Terms to Learn


Executive Director

Coordinates the activities of all staff members working on the various Dreamcoat productions


Oversees the budget, staffing, scheduling, volunteers, marketing, and ticket sales


Responsible for the overall artistic “look” of the show: from casting, how lines are delivered, where characters will move on the stage, costuming, sets, props

Vocal/Musical Director

Teaches the cast the songs and may lead the show’s band


Creates dances for every song and teaches them to the cast

Stage Manager

Oversees all technical aspects of the show to ensure that sets, props, lights and sound equipment is in place and “calls the show” or makes sure that everything that is supposed to happen during the show happens at the right time

Costume Designer/ Sewing team

Design and create all costumes for the show

Prop Designer/Creator

Obtains or builds all props for the show

Rehearsal Pianist/ Band

Perform songs that the children learn and all other music during rehearsals and performances

Lighting Designer/Operator

Creates different “looks” for different scenes using light

Backstage Crew

Work backstage moving sets pieces, props, curtains and helping actors get on and off stage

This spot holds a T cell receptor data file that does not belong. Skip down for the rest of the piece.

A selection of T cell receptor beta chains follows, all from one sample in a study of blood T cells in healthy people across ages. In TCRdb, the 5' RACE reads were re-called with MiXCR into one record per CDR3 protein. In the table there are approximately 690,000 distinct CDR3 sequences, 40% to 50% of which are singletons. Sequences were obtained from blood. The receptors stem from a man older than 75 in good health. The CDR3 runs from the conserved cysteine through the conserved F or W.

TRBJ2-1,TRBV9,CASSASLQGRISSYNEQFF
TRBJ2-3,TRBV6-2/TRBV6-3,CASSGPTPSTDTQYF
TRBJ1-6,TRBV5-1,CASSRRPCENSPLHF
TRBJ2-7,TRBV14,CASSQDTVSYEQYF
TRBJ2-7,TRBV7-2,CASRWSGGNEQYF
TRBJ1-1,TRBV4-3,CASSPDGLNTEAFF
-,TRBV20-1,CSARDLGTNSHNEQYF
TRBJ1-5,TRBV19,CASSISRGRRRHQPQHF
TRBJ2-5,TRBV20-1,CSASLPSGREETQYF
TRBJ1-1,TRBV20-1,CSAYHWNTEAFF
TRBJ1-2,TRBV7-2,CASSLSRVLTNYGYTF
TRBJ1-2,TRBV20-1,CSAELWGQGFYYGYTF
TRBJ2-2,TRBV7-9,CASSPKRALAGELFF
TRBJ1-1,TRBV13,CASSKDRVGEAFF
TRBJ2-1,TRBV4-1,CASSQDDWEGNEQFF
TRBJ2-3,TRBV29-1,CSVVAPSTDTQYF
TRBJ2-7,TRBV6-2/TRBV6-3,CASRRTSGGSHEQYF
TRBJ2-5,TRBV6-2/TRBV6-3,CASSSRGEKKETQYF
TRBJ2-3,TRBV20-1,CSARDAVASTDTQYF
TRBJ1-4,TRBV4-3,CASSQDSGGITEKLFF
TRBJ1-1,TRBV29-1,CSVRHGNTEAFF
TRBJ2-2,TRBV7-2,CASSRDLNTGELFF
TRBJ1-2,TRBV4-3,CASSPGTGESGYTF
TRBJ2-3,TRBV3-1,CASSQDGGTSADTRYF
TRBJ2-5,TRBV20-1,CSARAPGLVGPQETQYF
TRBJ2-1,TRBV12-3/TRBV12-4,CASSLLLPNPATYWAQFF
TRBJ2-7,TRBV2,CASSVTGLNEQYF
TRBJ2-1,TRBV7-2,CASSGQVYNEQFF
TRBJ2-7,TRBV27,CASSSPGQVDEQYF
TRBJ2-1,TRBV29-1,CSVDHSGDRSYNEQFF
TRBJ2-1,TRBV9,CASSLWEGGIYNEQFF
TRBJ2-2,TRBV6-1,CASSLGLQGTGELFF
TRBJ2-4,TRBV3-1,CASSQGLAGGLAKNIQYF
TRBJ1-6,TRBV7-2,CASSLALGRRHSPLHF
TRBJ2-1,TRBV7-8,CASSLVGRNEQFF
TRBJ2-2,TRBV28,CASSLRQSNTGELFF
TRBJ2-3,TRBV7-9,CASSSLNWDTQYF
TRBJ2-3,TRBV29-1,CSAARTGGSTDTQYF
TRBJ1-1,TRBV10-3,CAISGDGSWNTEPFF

Sound/Microphone people

Make sure that the audience can hear the actors, band, and sound effects

Fly Operators

Move large scenery pieces in and out of view using ropes and pulleys for a large show at The Capitol Centre

Set/scenery builders and painters

Create and decorate the set and scenery

Dressing Room Volunteers

Supervise actors in their dressing rooms and assist with costume changes



Where the actors perform


Where the audience sits


Anything that happens within view of the audience is onstage


Anything that happens outside the view of the audience is offstage


The area around the stage that the audience can’t see


The backstage area to the side of the stage

Cross Over

An area behind the stage that allows actors to cross from on side to the other without being seen by the audience


Scenery, platforms (called risers), and furniture on the stage


Large pieces of scenery that move in and out of view using ropes and pulleys to represent different locations

Theatre lights

Very bright lights usually hung above the stage

Spot light/Follow spot

Movable lights that can follow actors around the stage

Handheld mics/Body mics

Microphones that are held or worn by the actors


A line or action that triggers another line or action

Blocking – where you’ll move on stage.

  • Enter (on) – stepping onstage
  • Exit (off) – stepping offstage
  • Cross (X) – moving from one place to another
  • Centre stage (CS) – the centre of the stage as you face the audience
  • Upstage (US) – the area toward the back of the stage
  • Downstage (DS) – the area toward the front of the stage
  • Stage left (SL) – the area to the left of centre as you face the audience
  • Stage right (SR) – the area to right of centre as you face the audience